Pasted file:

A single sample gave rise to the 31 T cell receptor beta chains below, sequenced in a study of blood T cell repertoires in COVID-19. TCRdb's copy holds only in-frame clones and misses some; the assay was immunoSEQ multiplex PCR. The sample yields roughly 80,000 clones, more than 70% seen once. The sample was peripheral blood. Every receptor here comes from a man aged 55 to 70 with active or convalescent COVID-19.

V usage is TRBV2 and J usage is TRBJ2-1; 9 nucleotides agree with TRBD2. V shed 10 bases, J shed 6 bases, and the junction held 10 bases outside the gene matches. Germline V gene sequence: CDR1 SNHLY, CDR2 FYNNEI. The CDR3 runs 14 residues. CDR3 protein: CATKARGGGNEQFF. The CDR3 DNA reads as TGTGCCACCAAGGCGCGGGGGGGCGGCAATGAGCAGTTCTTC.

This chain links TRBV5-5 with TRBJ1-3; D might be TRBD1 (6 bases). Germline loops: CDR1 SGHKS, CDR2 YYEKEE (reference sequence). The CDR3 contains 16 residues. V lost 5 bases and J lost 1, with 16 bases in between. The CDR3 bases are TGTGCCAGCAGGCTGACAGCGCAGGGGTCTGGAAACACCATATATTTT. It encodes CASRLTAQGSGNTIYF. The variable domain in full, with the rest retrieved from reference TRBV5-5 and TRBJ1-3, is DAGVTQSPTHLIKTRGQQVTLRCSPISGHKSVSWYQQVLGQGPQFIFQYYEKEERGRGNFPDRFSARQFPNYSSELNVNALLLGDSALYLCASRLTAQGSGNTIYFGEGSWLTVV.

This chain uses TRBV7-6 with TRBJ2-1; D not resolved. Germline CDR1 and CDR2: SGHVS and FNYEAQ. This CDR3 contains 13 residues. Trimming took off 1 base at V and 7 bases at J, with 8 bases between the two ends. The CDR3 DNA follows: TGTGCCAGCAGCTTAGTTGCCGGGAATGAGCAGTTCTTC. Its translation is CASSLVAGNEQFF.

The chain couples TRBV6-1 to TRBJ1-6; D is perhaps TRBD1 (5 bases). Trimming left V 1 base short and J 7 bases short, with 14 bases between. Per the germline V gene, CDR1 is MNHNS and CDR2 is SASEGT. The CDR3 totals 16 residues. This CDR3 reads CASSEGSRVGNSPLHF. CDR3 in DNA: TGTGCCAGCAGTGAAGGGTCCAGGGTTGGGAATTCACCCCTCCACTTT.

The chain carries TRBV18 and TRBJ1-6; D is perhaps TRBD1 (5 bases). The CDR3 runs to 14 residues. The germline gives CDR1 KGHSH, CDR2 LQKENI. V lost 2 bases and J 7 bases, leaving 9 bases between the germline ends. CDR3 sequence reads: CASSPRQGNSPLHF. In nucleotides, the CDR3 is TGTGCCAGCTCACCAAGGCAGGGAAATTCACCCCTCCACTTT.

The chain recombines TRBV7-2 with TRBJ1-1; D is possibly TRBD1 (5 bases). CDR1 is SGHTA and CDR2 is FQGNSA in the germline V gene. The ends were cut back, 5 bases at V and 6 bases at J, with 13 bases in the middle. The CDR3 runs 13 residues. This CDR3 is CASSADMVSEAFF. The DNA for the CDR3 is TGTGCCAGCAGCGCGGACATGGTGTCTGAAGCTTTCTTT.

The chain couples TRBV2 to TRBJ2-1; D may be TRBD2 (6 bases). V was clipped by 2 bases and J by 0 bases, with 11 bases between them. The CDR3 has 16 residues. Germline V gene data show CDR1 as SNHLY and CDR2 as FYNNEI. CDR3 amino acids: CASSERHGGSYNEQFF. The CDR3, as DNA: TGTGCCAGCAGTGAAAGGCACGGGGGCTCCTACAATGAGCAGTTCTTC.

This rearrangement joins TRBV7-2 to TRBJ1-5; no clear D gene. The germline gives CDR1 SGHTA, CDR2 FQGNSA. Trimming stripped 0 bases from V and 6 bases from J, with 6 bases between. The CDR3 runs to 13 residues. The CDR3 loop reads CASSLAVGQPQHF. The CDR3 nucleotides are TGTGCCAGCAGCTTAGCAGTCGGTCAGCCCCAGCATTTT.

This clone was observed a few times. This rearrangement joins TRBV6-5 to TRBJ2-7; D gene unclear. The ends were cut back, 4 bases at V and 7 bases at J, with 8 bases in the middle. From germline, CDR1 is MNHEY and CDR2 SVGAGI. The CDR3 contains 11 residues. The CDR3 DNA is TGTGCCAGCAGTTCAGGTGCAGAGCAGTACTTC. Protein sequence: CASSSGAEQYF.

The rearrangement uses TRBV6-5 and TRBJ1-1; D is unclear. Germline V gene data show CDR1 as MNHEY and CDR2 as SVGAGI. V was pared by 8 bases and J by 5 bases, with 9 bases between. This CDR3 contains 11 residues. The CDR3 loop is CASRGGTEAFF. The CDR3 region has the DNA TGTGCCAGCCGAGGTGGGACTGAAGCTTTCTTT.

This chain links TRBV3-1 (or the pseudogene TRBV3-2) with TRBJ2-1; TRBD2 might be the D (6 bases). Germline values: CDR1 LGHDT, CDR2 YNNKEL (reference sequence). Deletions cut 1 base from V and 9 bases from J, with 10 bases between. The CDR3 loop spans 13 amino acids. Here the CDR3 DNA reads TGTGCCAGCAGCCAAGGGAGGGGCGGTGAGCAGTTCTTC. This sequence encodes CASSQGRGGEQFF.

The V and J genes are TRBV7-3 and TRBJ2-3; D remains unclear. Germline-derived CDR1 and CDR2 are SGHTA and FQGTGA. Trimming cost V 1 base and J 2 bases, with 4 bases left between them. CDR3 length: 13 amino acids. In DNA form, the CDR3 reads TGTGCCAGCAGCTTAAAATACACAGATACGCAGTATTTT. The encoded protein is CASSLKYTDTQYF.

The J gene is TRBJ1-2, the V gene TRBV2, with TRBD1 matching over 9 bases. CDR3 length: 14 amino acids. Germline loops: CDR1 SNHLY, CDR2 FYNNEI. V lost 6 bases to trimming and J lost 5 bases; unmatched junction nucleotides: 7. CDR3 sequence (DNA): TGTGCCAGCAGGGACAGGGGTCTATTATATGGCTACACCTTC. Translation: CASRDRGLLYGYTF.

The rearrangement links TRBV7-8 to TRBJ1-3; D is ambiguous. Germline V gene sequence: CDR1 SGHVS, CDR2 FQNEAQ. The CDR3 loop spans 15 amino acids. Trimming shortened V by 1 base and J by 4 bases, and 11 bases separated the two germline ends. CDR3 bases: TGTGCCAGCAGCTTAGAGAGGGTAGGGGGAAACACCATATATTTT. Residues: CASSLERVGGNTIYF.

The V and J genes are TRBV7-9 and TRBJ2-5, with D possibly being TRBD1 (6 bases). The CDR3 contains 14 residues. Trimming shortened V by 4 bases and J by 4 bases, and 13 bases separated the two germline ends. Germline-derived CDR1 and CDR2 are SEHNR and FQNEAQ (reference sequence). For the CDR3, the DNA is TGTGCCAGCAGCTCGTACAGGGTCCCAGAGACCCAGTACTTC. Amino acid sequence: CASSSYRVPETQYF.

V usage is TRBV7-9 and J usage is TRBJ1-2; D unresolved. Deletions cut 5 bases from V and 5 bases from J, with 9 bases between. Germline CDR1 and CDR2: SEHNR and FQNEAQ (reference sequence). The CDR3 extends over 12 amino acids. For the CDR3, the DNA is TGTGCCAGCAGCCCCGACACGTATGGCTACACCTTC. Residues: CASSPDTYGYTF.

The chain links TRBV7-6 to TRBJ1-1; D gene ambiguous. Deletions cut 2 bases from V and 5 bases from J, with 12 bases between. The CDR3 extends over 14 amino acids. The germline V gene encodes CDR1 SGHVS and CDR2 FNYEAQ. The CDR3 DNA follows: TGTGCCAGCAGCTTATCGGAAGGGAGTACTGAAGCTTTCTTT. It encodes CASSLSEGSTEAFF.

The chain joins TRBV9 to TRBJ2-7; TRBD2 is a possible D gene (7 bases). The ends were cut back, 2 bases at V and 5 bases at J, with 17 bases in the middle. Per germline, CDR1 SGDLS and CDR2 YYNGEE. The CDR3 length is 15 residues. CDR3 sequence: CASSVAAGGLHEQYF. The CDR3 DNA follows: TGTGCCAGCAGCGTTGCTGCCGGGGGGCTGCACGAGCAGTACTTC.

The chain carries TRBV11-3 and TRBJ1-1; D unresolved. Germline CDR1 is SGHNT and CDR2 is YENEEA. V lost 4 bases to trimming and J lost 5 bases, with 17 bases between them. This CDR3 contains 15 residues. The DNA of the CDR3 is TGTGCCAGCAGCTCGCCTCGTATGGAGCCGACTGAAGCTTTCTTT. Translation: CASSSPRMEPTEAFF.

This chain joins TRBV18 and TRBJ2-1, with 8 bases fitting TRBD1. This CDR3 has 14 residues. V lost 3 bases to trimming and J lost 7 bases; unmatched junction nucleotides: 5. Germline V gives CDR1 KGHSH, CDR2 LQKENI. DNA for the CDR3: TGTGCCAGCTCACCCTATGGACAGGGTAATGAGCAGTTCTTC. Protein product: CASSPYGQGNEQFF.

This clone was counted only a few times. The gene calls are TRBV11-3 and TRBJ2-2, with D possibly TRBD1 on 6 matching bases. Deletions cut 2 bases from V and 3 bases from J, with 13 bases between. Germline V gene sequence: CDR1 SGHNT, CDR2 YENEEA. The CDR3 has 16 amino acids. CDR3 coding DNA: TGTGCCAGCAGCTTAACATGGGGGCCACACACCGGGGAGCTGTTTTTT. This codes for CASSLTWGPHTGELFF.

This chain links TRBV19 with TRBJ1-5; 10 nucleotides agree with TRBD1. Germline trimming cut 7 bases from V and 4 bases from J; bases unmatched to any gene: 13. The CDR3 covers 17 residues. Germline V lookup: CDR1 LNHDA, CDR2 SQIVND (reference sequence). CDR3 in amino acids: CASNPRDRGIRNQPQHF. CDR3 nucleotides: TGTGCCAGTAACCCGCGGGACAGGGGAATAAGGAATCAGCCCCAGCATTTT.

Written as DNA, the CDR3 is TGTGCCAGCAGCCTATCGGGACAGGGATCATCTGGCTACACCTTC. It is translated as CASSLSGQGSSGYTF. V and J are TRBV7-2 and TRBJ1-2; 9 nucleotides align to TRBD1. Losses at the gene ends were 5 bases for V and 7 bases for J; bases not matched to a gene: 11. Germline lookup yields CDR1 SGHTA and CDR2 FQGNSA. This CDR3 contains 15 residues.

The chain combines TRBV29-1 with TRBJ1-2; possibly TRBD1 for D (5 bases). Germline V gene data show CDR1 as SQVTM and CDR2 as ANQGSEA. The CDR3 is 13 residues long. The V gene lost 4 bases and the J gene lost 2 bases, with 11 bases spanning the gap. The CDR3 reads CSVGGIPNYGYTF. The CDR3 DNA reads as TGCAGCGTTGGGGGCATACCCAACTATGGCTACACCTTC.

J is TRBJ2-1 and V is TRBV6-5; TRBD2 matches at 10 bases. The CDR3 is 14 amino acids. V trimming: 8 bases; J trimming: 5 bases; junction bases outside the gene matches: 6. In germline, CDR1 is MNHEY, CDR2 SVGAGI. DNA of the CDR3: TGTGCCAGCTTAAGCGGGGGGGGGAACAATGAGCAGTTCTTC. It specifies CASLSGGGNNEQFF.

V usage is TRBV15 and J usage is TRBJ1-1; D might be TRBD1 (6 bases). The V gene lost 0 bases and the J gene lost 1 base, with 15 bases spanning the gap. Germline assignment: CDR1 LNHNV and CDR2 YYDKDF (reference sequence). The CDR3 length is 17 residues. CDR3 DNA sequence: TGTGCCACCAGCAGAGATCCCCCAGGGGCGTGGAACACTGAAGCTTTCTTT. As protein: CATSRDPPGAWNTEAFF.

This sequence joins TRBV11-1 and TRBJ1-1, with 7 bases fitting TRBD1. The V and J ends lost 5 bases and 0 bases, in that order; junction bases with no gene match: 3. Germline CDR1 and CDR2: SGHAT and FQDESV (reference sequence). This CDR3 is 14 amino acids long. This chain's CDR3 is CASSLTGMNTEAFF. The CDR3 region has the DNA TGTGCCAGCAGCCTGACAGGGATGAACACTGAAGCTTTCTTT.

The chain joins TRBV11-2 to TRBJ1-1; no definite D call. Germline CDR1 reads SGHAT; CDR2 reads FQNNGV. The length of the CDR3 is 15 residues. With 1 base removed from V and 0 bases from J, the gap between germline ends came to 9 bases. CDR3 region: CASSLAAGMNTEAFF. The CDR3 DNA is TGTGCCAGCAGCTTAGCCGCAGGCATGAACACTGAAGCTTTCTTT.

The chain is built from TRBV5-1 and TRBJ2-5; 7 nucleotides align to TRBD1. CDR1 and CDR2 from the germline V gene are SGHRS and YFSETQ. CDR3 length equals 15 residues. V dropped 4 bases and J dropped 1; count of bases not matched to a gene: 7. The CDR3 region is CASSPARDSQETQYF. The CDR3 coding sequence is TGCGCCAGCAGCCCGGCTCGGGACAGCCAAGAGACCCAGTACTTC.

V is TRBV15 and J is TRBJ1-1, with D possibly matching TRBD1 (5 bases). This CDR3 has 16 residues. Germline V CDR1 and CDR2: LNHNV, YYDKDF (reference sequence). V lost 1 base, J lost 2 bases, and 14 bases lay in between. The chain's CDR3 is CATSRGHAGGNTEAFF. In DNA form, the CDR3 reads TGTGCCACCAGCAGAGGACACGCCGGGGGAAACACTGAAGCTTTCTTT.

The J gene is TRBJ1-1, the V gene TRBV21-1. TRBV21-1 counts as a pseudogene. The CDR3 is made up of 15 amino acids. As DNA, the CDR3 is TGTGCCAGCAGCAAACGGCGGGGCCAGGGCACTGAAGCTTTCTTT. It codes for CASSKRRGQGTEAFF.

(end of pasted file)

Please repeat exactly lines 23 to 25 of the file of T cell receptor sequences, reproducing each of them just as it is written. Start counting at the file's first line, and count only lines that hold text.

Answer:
This chain links TRBV19 with TRBJ1-5; 10 nucleotides agree with TRBD1. Germline trimming cut 7 bases from V and 4 bases from J; bases unmatched to any gene: 13. The CDR3 covers 17 residues. Germline V lookup: CDR1 LNHDA, CDR2 SQIVND (reference sequence). CDR3 in amino acids: CASNPRDRGIRNQPQHF. CDR3 nucleotides: TGTGCCAGTAACCCGCGGGACAGGGGAATAAGGAATCAGCCCCAGCATTTT.

Written as DNA, the CDR3 is TGTGCCAGCAGCCTATCGGGACAGGGATCATCTGGCTACACCTTC. It is translated as CASSLSGQGSSGYTF. V and J are TRBV7-2 and TRBJ1-2; 9 nucleotides align to TRBD1. Losses at the gene ends were 5 bases for V and 7 bases for J; bases not matched to a gene: 11. Germline lookup yields CDR1 SGHTA and CDR2 FQGNSA. This CDR3 contains 15 residues.

The chain combines TRBV29-1 with TRBJ1-2; possibly TRBD1 for D (5 bases). Germline V gene data show CDR1 as SQVTM and CDR2 as ANQGSEA. The CDR3 is 13 residues long. The V gene lost 4 bases and the J gene lost 2 bases, with 11 bases spanning the gap. The CDR3 reads CSVGGIPNYGYTF. The CDR3 DNA reads as TGCAGCGTTGGGGGCATACCCAACTATGGCTACACCTTC.